Sanden’s pathway towards introducing a US-tailored CO2 heat pump water heater
Sanden has been participating in the CO2 heat pump water heater project lead by the Energy Program of Washington State University and founded by Bourneville Power Administration. According to a joint presentation by Maho Ito of Sanden International USA and Ken Eklund, Washington State University Energy Program laboratory, test results of CO2 heat pump water heaters have shown an Energy Factor (EF) of 3.35 and Coefficient of Performance (COP) of 4.2 at outside ambient temperature of 67°F(19.4°C), compared to average electric resistance water heater of less than 1.0 EF and an HFC heat pump water heater of 2.4 EF.
This means that the CO2 heat pump water heater is more than 3 times more efficient than the conventional electric water heater.
"If electricity costs 10 cents per kilowatt hour and the average electricity use is 3,000 kilowatt hours, the average annual savings are $200”, noted Ken Eklund. “If the system is used as a combination space and water heater the savings increase to over $1,000 per year.”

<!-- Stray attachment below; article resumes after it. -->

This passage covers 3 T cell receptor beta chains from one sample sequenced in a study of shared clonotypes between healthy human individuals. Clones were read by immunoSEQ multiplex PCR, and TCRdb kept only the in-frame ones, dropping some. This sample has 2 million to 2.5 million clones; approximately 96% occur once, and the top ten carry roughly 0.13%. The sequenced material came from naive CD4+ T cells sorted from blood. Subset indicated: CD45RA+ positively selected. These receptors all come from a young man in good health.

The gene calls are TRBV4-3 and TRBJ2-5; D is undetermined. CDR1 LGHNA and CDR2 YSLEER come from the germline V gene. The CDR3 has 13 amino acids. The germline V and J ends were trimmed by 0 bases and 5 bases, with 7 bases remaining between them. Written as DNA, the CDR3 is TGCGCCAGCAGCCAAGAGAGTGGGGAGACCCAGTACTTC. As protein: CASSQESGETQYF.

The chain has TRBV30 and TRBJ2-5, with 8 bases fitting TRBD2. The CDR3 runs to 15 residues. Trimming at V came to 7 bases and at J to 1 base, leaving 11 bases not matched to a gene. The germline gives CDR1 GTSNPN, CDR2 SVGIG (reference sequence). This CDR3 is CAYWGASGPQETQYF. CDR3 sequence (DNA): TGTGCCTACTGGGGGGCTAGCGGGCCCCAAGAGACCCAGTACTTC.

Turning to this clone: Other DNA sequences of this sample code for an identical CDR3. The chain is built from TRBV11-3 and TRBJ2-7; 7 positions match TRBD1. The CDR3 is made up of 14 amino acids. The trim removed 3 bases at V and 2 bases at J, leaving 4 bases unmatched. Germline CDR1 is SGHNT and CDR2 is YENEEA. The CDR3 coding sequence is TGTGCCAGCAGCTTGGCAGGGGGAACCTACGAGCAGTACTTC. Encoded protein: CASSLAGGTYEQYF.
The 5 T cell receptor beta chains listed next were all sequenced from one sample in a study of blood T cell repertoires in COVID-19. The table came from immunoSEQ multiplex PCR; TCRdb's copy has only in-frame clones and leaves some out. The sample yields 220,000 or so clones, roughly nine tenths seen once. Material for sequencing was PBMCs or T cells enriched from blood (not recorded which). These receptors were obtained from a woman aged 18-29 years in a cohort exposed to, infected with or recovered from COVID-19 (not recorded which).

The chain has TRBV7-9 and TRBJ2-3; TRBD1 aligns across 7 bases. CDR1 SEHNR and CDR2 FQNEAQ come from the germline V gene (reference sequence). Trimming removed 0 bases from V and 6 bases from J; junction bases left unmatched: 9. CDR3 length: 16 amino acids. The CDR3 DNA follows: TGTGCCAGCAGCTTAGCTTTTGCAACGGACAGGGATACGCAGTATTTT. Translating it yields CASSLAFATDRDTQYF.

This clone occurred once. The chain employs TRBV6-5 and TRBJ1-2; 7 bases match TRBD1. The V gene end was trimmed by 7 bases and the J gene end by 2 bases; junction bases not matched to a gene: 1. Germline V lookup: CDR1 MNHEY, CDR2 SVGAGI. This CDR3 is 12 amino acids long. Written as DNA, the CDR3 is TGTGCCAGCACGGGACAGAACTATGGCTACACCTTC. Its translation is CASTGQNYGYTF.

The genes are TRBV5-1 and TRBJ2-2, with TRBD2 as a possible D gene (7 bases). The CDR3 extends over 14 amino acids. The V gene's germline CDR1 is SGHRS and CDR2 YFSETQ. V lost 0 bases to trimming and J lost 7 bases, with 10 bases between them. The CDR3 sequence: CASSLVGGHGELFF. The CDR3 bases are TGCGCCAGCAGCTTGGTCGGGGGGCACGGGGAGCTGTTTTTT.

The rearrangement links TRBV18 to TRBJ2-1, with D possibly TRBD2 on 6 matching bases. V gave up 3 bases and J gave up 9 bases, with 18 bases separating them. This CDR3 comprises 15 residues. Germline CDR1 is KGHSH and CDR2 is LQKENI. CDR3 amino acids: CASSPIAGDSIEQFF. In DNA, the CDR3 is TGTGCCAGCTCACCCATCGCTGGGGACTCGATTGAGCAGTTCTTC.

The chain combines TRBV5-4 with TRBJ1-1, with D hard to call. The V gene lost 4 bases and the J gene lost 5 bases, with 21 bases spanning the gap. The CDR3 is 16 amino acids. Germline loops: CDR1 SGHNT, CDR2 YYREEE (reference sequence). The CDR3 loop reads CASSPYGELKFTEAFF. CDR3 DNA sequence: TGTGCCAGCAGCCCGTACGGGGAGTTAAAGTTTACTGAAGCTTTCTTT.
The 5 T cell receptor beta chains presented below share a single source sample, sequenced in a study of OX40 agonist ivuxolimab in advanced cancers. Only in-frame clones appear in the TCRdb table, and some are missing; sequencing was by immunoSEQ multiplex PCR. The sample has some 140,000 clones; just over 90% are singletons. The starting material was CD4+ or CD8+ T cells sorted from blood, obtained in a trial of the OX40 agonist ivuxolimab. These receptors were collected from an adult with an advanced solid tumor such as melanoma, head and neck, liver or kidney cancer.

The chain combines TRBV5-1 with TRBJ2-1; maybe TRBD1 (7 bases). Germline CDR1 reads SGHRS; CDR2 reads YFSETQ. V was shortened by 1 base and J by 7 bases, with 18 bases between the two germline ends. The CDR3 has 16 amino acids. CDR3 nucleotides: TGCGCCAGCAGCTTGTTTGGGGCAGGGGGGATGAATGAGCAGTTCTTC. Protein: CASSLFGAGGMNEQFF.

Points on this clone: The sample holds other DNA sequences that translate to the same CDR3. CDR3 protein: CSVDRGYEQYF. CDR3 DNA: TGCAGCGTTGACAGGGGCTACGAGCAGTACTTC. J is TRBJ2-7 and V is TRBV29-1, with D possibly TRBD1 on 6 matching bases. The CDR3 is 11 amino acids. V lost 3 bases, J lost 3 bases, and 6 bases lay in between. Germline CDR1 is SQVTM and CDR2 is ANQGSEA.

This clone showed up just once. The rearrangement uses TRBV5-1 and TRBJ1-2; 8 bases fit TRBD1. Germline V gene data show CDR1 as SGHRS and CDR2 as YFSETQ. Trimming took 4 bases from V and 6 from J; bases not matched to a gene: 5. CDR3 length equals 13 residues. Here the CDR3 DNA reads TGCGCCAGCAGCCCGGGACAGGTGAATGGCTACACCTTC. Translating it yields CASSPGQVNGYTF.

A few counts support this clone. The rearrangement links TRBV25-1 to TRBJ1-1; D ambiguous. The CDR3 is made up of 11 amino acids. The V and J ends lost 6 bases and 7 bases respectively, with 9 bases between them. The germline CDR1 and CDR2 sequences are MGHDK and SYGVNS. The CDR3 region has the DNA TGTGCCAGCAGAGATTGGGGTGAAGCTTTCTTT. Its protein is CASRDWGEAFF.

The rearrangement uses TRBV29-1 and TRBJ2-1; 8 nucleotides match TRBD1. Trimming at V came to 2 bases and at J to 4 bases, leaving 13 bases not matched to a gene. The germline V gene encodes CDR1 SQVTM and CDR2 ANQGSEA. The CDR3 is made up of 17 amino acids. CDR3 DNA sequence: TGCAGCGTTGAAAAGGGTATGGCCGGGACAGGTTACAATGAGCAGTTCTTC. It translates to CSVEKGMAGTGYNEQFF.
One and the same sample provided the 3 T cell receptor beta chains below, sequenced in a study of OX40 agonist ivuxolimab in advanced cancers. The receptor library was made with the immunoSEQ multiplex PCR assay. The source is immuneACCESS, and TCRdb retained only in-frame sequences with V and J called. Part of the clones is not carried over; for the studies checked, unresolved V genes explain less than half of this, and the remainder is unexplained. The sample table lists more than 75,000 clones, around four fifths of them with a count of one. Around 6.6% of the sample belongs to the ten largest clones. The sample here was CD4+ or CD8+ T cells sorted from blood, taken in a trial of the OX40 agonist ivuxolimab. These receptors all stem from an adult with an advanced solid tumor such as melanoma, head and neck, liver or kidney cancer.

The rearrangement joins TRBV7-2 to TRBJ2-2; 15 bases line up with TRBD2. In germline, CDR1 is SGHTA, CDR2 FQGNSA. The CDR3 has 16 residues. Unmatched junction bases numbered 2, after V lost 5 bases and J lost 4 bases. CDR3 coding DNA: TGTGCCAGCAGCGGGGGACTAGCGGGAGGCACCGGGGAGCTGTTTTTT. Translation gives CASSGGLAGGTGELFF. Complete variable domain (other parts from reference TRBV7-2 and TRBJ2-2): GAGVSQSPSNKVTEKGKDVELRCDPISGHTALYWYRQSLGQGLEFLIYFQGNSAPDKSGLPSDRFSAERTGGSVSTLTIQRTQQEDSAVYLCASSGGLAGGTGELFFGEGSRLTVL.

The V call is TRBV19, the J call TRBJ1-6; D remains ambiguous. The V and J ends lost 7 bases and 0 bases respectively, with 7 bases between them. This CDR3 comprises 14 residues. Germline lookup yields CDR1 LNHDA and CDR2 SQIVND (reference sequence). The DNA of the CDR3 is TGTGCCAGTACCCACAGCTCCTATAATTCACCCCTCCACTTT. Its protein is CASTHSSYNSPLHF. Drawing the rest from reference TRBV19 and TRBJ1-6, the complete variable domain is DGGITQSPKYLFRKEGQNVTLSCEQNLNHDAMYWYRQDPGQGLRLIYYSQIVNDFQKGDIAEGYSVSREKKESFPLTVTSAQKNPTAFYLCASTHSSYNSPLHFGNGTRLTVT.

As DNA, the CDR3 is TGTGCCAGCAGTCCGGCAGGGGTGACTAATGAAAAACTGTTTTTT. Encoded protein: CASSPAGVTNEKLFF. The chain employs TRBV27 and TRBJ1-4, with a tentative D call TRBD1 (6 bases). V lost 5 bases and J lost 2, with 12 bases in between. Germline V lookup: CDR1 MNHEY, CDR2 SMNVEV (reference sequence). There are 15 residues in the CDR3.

Field test results of CO2 heat pump water heaters installed in four single-family homes, in North Pacific States encompassing different ambient temperatures are currently ongoing. “What we see is performance that is very similar to what we predicted from the lab test results, with one difference, and that difference is that in a lab Energy Factor, the only impact one can measure is the tank loss”. On the other hand, in field tests, there are also pipe losses - which are determined by how much time the water is sitting in the pipe - that also have to be taken into account, which makes the analysis difficult. To address this, Sanden and Washington State University are carrying out one-minute data collection, so temperature readings are taken every single minute. At least 3 minutes of the same temperature are needed before the data can be used for calculating performance.